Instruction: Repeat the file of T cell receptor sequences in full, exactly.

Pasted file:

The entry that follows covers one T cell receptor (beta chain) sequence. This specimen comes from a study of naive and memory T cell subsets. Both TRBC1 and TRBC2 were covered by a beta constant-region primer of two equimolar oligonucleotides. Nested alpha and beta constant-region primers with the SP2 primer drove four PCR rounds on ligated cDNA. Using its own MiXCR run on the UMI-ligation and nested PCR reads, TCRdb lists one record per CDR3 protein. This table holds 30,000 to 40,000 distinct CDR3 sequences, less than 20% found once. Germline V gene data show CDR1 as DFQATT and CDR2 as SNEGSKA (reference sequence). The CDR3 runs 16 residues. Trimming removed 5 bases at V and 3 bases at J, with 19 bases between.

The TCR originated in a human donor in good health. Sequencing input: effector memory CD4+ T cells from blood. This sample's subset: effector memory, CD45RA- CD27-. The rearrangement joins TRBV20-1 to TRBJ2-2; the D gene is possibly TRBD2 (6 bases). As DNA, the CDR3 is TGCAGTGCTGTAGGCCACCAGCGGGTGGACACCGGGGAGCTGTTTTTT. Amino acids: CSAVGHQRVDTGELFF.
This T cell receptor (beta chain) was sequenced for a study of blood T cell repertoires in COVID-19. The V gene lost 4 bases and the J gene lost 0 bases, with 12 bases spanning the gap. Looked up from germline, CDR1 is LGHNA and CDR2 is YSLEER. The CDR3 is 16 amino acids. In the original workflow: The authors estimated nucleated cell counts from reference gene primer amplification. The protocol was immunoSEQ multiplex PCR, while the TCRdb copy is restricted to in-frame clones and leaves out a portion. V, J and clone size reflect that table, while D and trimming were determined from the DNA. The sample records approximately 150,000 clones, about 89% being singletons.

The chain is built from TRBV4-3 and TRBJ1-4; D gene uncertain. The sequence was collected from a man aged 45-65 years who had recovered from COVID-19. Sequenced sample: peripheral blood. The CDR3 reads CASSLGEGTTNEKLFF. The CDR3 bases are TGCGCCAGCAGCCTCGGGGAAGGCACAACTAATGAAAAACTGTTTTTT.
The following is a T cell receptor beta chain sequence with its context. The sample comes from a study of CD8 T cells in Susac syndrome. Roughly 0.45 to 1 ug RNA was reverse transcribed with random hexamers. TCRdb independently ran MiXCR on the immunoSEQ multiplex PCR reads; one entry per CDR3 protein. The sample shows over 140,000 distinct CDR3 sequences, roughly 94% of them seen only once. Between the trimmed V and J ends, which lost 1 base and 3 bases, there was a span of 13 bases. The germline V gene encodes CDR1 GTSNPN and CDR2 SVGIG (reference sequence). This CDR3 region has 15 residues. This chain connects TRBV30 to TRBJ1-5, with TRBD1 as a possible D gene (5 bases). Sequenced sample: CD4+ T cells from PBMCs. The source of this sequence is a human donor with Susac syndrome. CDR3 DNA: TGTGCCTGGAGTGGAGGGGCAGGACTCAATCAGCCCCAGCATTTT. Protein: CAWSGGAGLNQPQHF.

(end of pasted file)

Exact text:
The entry that follows covers one T cell receptor (beta chain) sequence. This specimen comes from a study of naive and memory T cell subsets. Both TRBC1 and TRBC2 were covered by a beta constant-region primer of two equimolar oligonucleotides. Nested alpha and beta constant-region primers with the SP2 primer drove four PCR rounds on ligated cDNA. Using its own MiXCR run on the UMI-ligation and nested PCR reads, TCRdb lists one record per CDR3 protein. This table holds 30,000 to 40,000 distinct CDR3 sequences, less than 20% found once. Germline V gene data show CDR1 as DFQATT and CDR2 as SNEGSKA (reference sequence). The CDR3 runs 16 residues. Trimming removed 5 bases at V and 3 bases at J, with 19 bases between.

The TCR originated in a human donor in good health. Sequencing input: effector memory CD4+ T cells from blood. This sample's subset: effector memory, CD45RA- CD27-. The rearrangement joins TRBV20-1 to TRBJ2-2; the D gene is possibly TRBD2 (6 bases). As DNA, the CDR3 is TGCAGTGCTGTAGGCCACCAGCGGGTGGACACCGGGGAGCTGTTTTTT. Amino acids: CSAVGHQRVDTGELFF.
This T cell receptor (beta chain) was sequenced for a study of blood T cell repertoires in COVID-19. The V gene lost 4 bases and the J gene lost 0 bases, with 12 bases spanning the gap. Looked up from germline, CDR1 is LGHNA and CDR2 is YSLEER. The CDR3 is 16 amino acids. In the original workflow: The authors estimated nucleated cell counts from reference gene primer amplification. The protocol was immunoSEQ multiplex PCR, while the TCRdb copy is restricted to in-frame clones and leaves out a portion. V, J and clone size reflect that table, while D and trimming were determined from the DNA. The sample records approximately 150,000 clones, about 89% being singletons.

The chain is built from TRBV4-3 and TRBJ1-4; D gene uncertain. The sequence was collected from a man aged 45-65 years who had recovered from COVID-19. Sequenced sample: peripheral blood. The CDR3 reads CASSLGEGTTNEKLFF. The CDR3 bases are TGCGCCAGCAGCCTCGGGGAAGGCACAACTAATGAAAAACTGTTTTTT.
The following is a T cell receptor beta chain sequence with its context. The sample comes from a study of CD8 T cells in Susac syndrome. Roughly 0.45 to 1 ug RNA was reverse transcribed with random hexamers. TCRdb independently ran MiXCR on the immunoSEQ multiplex PCR reads; one entry per CDR3 protein. The sample shows over 140,000 distinct CDR3 sequences, roughly 94% of them seen only once. Between the trimmed V and J ends, which lost 1 base and 3 bases, there was a span of 13 bases. The germline V gene encodes CDR1 GTSNPN and CDR2 SVGIG (reference sequence). This CDR3 region has 15 residues. This chain connects TRBV30 to TRBJ1-5, with TRBD1 as a possible D gene (5 bases). Sequenced sample: CD4+ T cells from PBMCs. The source of this sequence is a human donor with Susac syndrome. CDR3 DNA: TGTGCCTGGAGTGGAGGGGCAGGACTCAATCAGCCCCAGCATTTT. Protein: CAWSGGAGLNQPQHF.